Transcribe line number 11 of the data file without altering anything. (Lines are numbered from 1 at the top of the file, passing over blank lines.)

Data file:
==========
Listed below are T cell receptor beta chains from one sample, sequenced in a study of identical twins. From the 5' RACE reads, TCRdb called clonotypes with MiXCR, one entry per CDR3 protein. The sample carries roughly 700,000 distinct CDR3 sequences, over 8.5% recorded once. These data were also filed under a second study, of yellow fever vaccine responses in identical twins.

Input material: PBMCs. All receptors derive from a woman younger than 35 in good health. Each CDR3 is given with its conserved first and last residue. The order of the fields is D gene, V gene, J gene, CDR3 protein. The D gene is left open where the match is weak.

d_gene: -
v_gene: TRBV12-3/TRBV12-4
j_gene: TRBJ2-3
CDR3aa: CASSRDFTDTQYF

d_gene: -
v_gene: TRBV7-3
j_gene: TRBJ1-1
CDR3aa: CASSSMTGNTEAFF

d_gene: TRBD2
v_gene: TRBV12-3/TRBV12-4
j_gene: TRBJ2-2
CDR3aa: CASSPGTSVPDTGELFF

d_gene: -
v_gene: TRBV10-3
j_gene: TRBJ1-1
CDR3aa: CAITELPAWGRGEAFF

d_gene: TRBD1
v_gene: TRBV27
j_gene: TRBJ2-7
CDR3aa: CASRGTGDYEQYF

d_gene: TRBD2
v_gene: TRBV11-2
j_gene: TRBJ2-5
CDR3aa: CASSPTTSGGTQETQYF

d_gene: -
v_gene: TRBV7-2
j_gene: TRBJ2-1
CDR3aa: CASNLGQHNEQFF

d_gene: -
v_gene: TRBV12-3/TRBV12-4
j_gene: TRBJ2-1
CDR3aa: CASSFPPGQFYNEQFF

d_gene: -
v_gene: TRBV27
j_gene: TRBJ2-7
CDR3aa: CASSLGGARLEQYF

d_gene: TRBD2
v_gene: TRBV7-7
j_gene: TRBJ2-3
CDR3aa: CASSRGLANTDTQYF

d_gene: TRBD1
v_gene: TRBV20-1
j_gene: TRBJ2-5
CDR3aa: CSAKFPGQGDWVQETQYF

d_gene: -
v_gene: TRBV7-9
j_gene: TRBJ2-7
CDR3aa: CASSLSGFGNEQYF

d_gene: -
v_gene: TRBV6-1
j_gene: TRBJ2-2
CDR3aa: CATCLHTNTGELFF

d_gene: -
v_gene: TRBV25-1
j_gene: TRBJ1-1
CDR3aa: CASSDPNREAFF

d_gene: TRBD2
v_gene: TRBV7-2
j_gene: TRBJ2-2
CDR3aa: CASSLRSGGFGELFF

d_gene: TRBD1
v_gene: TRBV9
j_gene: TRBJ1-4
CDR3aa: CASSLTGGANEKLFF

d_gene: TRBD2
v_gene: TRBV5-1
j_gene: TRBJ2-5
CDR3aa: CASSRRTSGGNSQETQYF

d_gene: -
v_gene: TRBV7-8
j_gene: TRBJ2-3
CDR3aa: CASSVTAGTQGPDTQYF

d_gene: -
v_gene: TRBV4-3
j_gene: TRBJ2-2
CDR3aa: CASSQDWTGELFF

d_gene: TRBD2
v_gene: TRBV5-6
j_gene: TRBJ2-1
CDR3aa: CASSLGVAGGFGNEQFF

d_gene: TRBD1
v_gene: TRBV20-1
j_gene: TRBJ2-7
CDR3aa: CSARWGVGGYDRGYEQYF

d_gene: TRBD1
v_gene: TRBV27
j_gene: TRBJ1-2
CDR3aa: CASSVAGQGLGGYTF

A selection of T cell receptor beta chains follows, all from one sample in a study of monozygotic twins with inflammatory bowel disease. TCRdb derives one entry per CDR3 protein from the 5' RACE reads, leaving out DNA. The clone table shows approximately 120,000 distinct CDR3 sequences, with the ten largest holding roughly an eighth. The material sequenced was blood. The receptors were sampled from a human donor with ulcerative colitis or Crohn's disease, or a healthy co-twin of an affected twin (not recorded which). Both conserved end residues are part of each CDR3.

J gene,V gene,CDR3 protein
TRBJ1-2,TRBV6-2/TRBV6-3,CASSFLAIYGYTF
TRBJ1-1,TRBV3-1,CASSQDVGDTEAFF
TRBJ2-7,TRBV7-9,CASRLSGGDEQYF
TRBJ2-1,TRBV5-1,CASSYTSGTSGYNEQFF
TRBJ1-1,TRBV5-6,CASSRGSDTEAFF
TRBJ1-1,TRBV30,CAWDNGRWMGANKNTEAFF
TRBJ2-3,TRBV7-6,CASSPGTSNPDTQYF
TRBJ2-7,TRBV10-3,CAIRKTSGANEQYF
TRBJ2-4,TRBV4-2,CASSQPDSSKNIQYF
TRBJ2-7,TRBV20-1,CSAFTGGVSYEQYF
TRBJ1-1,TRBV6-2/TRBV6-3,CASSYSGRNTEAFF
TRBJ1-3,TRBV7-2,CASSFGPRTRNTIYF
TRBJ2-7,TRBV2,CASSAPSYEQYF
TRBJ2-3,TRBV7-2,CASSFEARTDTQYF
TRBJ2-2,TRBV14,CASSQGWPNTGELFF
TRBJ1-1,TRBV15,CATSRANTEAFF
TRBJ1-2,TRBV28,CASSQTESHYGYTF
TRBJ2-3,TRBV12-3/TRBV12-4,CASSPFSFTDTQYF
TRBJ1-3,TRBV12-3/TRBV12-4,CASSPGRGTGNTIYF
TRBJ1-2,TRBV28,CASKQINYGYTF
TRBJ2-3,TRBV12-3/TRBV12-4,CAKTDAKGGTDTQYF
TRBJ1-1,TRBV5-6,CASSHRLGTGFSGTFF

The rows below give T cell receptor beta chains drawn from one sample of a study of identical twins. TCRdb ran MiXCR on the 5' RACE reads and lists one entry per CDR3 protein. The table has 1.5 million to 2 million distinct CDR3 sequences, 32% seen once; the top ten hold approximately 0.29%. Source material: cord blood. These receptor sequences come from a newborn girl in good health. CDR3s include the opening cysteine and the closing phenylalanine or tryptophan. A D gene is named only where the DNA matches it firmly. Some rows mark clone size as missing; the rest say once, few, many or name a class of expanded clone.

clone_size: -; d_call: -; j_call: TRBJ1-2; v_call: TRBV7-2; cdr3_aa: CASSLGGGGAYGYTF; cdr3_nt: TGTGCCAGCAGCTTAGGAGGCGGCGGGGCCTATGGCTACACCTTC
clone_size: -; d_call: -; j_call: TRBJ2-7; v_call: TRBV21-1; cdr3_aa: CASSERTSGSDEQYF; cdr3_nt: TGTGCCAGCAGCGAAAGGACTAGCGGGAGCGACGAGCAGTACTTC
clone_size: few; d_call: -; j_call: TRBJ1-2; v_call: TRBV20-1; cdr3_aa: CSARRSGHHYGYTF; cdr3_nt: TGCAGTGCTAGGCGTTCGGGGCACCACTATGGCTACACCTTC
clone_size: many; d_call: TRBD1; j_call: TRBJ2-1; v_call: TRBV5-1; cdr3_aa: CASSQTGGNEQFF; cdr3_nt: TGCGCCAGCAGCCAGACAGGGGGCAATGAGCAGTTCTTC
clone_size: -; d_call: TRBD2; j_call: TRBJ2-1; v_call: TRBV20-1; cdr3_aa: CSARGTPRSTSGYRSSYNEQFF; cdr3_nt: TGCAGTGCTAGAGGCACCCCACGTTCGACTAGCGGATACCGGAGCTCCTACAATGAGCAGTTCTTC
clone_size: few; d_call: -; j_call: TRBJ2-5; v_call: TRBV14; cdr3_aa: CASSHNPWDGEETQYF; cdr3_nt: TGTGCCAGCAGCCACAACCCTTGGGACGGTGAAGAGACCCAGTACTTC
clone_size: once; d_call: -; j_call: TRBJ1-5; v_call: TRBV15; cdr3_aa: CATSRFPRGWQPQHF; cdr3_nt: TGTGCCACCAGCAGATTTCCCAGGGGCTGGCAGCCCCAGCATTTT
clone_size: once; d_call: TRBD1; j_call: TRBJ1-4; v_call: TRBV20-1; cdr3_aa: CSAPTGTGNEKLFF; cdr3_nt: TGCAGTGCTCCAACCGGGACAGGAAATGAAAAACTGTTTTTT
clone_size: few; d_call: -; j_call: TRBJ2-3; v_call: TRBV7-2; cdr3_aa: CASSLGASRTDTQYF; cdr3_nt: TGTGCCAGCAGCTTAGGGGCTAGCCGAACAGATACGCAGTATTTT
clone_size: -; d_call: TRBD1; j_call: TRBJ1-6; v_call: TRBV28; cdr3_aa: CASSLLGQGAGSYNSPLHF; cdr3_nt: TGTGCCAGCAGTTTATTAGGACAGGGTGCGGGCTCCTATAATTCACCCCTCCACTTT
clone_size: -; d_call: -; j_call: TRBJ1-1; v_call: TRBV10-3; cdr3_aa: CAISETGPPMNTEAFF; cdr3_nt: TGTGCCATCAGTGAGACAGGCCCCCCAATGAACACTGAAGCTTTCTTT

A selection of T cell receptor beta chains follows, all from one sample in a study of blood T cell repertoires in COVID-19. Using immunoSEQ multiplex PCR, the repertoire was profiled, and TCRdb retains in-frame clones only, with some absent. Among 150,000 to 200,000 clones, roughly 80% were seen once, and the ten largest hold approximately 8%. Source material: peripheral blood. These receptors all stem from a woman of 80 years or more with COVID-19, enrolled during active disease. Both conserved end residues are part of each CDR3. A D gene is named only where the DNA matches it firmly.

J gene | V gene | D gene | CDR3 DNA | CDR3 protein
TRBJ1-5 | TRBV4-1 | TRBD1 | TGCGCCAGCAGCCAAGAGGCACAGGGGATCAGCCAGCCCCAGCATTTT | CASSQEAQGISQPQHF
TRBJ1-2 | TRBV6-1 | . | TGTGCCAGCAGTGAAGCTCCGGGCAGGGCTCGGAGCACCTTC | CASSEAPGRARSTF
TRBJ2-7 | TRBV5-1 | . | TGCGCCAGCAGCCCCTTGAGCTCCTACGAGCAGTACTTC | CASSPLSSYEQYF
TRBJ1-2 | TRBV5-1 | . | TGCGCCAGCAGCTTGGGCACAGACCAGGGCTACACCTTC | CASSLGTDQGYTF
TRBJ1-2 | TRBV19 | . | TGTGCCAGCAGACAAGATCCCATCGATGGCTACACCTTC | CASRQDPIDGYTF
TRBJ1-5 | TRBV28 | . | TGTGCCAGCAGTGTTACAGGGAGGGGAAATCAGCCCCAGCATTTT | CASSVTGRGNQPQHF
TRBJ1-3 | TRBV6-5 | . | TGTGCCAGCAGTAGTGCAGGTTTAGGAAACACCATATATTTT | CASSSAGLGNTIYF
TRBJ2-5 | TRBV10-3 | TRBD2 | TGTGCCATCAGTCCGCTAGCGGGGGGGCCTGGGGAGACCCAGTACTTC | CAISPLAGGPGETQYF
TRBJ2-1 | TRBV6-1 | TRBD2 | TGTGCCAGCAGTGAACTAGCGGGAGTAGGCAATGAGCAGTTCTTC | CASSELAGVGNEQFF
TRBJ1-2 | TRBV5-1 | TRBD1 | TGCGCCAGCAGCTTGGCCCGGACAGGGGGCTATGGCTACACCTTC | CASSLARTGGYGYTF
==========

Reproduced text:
d_gene: TRBD2